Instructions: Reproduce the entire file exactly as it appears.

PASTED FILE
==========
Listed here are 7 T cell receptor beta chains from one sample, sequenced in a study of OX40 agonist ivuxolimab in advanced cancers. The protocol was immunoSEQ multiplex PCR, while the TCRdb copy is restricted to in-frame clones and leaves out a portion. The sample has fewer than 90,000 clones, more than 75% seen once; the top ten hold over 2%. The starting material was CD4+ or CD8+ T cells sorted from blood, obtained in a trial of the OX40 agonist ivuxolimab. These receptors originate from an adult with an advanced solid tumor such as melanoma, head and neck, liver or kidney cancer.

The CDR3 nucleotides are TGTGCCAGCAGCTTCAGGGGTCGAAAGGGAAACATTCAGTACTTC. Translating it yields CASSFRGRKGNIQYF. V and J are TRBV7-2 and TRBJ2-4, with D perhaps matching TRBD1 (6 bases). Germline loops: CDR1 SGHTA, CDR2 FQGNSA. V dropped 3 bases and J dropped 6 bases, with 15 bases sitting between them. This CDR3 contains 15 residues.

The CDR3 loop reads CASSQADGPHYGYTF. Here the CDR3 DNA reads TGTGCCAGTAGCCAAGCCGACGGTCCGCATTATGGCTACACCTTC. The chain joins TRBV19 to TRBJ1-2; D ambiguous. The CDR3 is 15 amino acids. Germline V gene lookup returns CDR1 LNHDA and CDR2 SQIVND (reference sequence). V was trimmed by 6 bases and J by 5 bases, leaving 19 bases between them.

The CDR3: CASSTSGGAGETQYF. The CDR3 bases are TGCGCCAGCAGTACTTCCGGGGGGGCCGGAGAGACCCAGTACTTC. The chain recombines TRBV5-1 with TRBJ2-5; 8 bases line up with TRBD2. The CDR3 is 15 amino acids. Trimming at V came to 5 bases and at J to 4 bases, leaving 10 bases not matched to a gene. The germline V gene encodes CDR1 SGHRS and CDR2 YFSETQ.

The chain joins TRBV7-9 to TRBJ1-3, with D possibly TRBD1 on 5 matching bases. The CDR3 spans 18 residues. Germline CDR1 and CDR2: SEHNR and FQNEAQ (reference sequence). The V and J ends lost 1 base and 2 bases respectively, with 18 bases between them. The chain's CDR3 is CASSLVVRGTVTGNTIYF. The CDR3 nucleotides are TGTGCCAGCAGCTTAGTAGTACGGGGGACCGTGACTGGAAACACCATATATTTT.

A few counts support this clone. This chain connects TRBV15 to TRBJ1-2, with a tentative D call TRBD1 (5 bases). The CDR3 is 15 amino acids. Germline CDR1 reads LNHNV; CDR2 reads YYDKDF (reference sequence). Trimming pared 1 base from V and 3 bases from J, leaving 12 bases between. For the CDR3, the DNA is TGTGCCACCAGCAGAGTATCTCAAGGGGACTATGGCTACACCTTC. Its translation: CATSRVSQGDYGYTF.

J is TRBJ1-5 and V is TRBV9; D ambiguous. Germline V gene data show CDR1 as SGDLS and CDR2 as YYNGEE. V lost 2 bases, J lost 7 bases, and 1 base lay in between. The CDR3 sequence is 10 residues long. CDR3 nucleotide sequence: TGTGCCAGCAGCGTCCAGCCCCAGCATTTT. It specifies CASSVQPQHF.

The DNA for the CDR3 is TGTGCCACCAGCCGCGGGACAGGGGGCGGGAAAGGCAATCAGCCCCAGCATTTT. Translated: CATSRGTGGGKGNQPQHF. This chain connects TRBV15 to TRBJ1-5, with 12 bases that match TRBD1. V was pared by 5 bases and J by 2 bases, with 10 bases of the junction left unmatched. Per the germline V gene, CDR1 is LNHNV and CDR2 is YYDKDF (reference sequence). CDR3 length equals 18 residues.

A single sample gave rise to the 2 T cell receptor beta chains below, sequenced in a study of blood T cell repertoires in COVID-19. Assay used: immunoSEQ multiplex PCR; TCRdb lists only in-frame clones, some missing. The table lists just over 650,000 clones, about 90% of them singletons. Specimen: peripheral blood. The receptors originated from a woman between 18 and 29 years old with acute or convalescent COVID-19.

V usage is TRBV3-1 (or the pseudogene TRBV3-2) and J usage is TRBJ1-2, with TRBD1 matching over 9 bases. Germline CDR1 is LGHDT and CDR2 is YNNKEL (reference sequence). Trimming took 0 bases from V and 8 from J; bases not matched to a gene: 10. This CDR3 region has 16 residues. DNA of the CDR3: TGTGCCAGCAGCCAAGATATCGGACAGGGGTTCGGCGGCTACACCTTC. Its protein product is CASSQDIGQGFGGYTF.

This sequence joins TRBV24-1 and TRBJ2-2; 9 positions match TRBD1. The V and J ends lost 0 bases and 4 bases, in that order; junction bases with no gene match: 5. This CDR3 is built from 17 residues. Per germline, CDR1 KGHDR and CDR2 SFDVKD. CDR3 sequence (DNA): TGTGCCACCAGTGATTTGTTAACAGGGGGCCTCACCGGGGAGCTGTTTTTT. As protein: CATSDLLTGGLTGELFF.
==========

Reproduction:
Listed here are 7 T cell receptor beta chains from one sample, sequenced in a study of OX40 agonist ivuxolimab in advanced cancers. The protocol was immunoSEQ multiplex PCR, while the TCRdb copy is restricted to in-frame clones and leaves out a portion. The sample has fewer than 90,000 clones, more than 75% seen once; the top ten hold over 2%. The starting material was CD4+ or CD8+ T cells sorted from blood, obtained in a trial of the OX40 agonist ivuxolimab. These receptors originate from an adult with an advanced solid tumor such as melanoma, head and neck, liver or kidney cancer.

The CDR3 nucleotides are TGTGCCAGCAGCTTCAGGGGTCGAAAGGGAAACATTCAGTACTTC. Translating it yields CASSFRGRKGNIQYF. V and J are TRBV7-2 and TRBJ2-4, with D perhaps matching TRBD1 (6 bases). Germline loops: CDR1 SGHTA, CDR2 FQGNSA. V dropped 3 bases and J dropped 6 bases, with 15 bases sitting between them. This CDR3 contains 15 residues.

The CDR3 loop reads CASSQADGPHYGYTF. Here the CDR3 DNA reads TGTGCCAGTAGCCAAGCCGACGGTCCGCATTATGGCTACACCTTC. The chain joins TRBV19 to TRBJ1-2; D ambiguous. The CDR3 is 15 amino acids. Germline V gene lookup returns CDR1 LNHDA and CDR2 SQIVND (reference sequence). V was trimmed by 6 bases and J by 5 bases, leaving 19 bases between them.

The CDR3: CASSTSGGAGETQYF. The CDR3 bases are TGCGCCAGCAGTACTTCCGGGGGGGCCGGAGAGACCCAGTACTTC. The chain recombines TRBV5-1 with TRBJ2-5; 8 bases line up with TRBD2. The CDR3 is 15 amino acids. Trimming at V came to 5 bases and at J to 4 bases, leaving 10 bases not matched to a gene. The germline V gene encodes CDR1 SGHRS and CDR2 YFSETQ.

The chain joins TRBV7-9 to TRBJ1-3, with D possibly TRBD1 on 5 matching bases. The CDR3 spans 18 residues. Germline CDR1 and CDR2: SEHNR and FQNEAQ (reference sequence). The V and J ends lost 1 base and 2 bases respectively, with 18 bases between them. The chain's CDR3 is CASSLVVRGTVTGNTIYF. The CDR3 nucleotides are TGTGCCAGCAGCTTAGTAGTACGGGGGACCGTGACTGGAAACACCATATATTTT.

A few counts support this clone. This chain connects TRBV15 to TRBJ1-2, with a tentative D call TRBD1 (5 bases). The CDR3 is 15 amino acids. Germline CDR1 reads LNHNV; CDR2 reads YYDKDF (reference sequence). Trimming pared 1 base from V and 3 bases from J, leaving 12 bases between. For the CDR3, the DNA is TGTGCCACCAGCAGAGTATCTCAAGGGGACTATGGCTACACCTTC. Its translation: CATSRVSQGDYGYTF.

J is TRBJ1-5 and V is TRBV9; D ambiguous. Germline V gene data show CDR1 as SGDLS and CDR2 as YYNGEE. V lost 2 bases, J lost 7 bases, and 1 base lay in between. The CDR3 sequence is 10 residues long. CDR3 nucleotide sequence: TGTGCCAGCAGCGTCCAGCCCCAGCATTTT. It specifies CASSVQPQHF.

The DNA for the CDR3 is TGTGCCACCAGCCGCGGGACAGGGGGCGGGAAAGGCAATCAGCCCCAGCATTTT. Translated: CATSRGTGGGKGNQPQHF. This chain connects TRBV15 to TRBJ1-5, with 12 bases that match TRBD1. V was pared by 5 bases and J by 2 bases, with 10 bases of the junction left unmatched. Per the germline V gene, CDR1 is LNHNV and CDR2 is YYDKDF (reference sequence). CDR3 length equals 18 residues.

A single sample gave rise to the 2 T cell receptor beta chains below, sequenced in a study of blood T cell repertoires in COVID-19. Assay used: immunoSEQ multiplex PCR; TCRdb lists only in-frame clones, some missing. The table lists just over 650,000 clones, about 90% of them singletons. Specimen: peripheral blood. The receptors originated from a woman between 18 and 29 years old with acute or convalescent COVID-19.

V usage is TRBV3-1 (or the pseudogene TRBV3-2) and J usage is TRBJ1-2, with TRBD1 matching over 9 bases. Germline CDR1 is LGHDT and CDR2 is YNNKEL (reference sequence). Trimming took 0 bases from V and 8 from J; bases not matched to a gene: 10. This CDR3 region has 16 residues. DNA of the CDR3: TGTGCCAGCAGCCAAGATATCGGACAGGGGTTCGGCGGCTACACCTTC. Its protein product is CASSQDIGQGFGGYTF.

This sequence joins TRBV24-1 and TRBJ2-2; 9 positions match TRBD1. The V and J ends lost 0 bases and 4 bases, in that order; junction bases with no gene match: 5. This CDR3 is built from 17 residues. Per germline, CDR1 KGHDR and CDR2 SFDVKD. CDR3 sequence (DNA): TGTGCCACCAGTGATTTGTTAACAGGGGGCCTCACCGGGGAGCTGTTTTTT. As protein: CATSDLLTGGLTGELFF.